Belknap, William Worth

Updated About encyclopedia.com content Print Article Share Article
views updated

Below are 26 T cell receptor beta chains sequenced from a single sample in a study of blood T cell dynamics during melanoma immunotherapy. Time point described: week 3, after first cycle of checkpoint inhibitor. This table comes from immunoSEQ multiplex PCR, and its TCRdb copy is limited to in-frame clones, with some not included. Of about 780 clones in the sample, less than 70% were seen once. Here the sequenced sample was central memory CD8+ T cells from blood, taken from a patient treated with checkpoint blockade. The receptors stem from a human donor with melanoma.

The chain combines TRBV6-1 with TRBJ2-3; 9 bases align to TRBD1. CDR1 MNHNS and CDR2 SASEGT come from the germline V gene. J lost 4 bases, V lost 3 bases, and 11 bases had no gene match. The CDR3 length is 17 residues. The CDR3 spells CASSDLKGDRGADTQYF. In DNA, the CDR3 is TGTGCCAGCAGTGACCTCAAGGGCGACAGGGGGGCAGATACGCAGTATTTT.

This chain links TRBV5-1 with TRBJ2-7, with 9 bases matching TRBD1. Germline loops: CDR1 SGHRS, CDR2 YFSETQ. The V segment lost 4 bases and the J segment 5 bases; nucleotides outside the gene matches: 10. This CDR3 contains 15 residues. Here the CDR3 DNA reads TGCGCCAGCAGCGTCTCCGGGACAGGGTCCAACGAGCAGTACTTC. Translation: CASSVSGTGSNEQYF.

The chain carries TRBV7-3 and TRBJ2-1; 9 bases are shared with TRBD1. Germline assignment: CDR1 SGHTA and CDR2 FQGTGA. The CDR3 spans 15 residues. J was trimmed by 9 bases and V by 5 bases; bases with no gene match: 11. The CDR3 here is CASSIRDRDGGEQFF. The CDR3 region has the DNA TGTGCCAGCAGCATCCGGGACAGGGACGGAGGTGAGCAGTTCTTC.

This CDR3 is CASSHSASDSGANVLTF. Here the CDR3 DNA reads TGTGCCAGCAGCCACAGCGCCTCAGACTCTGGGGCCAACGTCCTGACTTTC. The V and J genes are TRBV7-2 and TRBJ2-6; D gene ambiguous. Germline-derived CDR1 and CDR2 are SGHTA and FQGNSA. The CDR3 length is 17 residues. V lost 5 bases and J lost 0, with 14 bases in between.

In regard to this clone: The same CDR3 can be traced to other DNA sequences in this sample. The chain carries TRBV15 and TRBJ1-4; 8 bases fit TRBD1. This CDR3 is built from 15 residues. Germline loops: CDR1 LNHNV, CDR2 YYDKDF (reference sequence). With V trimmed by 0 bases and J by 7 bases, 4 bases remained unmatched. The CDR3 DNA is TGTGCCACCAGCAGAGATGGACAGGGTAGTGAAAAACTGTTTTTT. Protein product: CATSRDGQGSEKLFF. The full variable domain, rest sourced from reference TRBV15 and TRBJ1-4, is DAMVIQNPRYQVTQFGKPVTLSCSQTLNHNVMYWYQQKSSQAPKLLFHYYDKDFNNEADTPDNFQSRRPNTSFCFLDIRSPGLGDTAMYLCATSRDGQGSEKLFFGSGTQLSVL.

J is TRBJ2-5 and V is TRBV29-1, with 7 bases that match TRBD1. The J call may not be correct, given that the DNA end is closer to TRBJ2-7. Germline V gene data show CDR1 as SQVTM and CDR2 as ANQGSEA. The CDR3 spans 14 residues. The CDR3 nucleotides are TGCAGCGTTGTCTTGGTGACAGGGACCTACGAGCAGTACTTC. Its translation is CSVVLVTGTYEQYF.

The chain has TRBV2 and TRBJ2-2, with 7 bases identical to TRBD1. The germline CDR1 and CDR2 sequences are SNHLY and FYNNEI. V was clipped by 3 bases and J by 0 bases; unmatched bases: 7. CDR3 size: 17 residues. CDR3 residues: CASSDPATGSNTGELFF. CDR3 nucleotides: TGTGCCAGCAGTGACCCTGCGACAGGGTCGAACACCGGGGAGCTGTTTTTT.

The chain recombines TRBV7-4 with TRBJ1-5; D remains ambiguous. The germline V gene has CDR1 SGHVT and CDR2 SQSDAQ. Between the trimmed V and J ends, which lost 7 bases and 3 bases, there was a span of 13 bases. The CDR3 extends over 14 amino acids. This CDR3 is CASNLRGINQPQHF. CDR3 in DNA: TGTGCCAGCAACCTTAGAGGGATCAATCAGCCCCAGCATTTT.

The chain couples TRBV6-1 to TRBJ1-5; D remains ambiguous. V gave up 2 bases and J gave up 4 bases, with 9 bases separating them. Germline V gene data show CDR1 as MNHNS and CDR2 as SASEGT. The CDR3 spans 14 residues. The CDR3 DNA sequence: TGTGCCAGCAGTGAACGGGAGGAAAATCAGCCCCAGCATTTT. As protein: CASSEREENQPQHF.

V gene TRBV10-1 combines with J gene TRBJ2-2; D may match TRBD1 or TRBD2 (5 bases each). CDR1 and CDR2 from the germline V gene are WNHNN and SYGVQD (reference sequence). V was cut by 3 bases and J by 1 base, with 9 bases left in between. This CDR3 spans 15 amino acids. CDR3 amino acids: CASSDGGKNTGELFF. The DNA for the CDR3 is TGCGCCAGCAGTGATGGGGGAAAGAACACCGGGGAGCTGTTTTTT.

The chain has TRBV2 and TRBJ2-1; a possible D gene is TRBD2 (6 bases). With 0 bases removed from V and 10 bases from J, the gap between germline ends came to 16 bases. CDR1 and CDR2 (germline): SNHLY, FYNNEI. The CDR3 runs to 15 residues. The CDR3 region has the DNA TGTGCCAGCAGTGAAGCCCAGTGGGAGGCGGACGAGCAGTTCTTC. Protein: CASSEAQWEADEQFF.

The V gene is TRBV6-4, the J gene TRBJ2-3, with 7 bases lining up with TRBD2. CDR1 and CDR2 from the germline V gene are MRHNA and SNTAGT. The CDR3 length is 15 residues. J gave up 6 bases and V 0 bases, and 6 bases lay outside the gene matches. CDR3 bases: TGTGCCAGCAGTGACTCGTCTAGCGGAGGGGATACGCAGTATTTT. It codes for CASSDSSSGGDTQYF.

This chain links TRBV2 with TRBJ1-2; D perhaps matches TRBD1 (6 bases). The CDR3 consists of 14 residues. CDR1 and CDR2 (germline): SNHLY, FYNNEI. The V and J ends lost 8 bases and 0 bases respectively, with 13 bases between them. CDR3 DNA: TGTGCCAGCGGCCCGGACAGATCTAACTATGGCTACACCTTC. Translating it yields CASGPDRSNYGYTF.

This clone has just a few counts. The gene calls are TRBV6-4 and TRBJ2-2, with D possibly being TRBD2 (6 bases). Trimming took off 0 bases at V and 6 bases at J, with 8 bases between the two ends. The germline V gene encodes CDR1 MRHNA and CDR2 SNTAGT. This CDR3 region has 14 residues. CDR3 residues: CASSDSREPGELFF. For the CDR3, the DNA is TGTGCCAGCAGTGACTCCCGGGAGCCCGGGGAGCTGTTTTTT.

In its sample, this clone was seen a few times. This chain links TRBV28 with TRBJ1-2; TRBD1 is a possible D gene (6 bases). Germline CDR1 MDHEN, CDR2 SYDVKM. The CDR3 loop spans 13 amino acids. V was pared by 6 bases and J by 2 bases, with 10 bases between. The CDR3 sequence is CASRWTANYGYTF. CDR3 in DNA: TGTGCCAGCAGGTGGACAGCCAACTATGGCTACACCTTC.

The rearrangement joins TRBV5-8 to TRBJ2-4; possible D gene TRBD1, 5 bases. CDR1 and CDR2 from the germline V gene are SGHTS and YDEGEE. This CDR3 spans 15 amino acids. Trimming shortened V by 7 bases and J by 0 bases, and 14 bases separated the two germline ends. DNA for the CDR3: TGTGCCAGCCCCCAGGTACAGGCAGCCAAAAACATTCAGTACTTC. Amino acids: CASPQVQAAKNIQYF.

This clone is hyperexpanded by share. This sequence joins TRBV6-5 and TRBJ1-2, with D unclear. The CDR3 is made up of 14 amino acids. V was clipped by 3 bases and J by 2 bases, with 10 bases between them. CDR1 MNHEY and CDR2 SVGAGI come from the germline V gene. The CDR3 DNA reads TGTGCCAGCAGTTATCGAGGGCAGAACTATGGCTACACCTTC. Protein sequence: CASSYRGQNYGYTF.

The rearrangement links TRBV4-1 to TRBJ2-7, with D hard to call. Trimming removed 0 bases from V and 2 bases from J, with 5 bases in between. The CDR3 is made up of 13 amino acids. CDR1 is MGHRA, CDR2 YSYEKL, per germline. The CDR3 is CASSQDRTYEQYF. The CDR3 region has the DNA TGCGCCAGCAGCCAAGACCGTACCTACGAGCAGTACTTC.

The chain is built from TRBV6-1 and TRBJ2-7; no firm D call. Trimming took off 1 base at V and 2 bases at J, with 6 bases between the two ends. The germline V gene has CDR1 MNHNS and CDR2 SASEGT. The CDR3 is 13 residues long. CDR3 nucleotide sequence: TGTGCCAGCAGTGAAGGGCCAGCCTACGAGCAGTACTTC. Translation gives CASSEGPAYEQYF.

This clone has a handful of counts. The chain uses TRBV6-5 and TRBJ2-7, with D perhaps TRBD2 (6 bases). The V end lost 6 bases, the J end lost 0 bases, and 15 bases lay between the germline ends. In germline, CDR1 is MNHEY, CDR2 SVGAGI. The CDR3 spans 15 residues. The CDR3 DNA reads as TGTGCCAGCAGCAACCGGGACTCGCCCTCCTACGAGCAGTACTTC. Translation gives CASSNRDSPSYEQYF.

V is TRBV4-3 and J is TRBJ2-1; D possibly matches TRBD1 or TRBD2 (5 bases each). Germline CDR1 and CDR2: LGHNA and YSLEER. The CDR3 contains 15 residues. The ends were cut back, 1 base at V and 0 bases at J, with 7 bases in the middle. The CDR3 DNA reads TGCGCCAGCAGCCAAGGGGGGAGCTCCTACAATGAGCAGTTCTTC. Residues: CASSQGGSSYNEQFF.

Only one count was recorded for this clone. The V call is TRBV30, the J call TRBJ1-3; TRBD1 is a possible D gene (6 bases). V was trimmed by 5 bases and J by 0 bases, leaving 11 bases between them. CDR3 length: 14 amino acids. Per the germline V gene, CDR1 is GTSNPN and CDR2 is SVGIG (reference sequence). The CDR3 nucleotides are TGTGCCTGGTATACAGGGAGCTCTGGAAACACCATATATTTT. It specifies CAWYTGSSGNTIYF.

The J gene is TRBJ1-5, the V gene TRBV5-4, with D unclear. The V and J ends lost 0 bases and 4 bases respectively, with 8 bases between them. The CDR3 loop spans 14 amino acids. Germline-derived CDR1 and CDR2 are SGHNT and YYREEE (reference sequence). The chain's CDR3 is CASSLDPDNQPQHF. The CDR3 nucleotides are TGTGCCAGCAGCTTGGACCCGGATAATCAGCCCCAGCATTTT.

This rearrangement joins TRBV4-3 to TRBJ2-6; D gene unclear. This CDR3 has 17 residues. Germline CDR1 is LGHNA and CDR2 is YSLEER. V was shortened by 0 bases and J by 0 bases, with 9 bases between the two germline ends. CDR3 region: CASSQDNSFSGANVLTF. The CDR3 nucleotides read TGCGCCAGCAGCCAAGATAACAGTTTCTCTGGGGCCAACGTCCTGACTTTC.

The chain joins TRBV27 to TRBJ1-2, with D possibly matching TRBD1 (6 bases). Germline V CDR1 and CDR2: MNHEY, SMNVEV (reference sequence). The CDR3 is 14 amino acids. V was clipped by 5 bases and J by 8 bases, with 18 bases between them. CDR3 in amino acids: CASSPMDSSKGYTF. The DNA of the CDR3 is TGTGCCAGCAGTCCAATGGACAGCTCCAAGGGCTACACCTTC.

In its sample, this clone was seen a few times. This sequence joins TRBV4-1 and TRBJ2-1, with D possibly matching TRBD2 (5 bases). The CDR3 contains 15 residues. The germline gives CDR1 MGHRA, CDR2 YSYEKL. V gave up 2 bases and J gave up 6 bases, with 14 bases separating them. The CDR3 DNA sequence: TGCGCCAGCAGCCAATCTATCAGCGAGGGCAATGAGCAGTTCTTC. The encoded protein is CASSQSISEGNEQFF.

William Worth Belknap, 1829–90, U.S. Secretary of War (1869–76), b. Newburgh, N.Y. After practicing law in Iowa, he served in the Civil War, was a division commander under Sherman in Georgia and the Carolinas, and became a major general in 1865. An internal revenue collector in Iowa (1865–69), he was made Secretary of War by Grant. In 1876 a political scandal broke when a House committee found evidence that Belknap had indirectly received annual bribes from the trader at an Indian post. Impeachment was unanimously voted. Grant accepted Belknap's resignation. At the Senate trial, the vote was 35 "guilty," 25 "not guilty" —falling short of the two thirds necessary to convict. Of the 25, 22 declared that they voted "not guilty" on the ground that the Senate lacked jurisdiction after Belknap's accepted resignation. He later practiced law in Washington, D.C.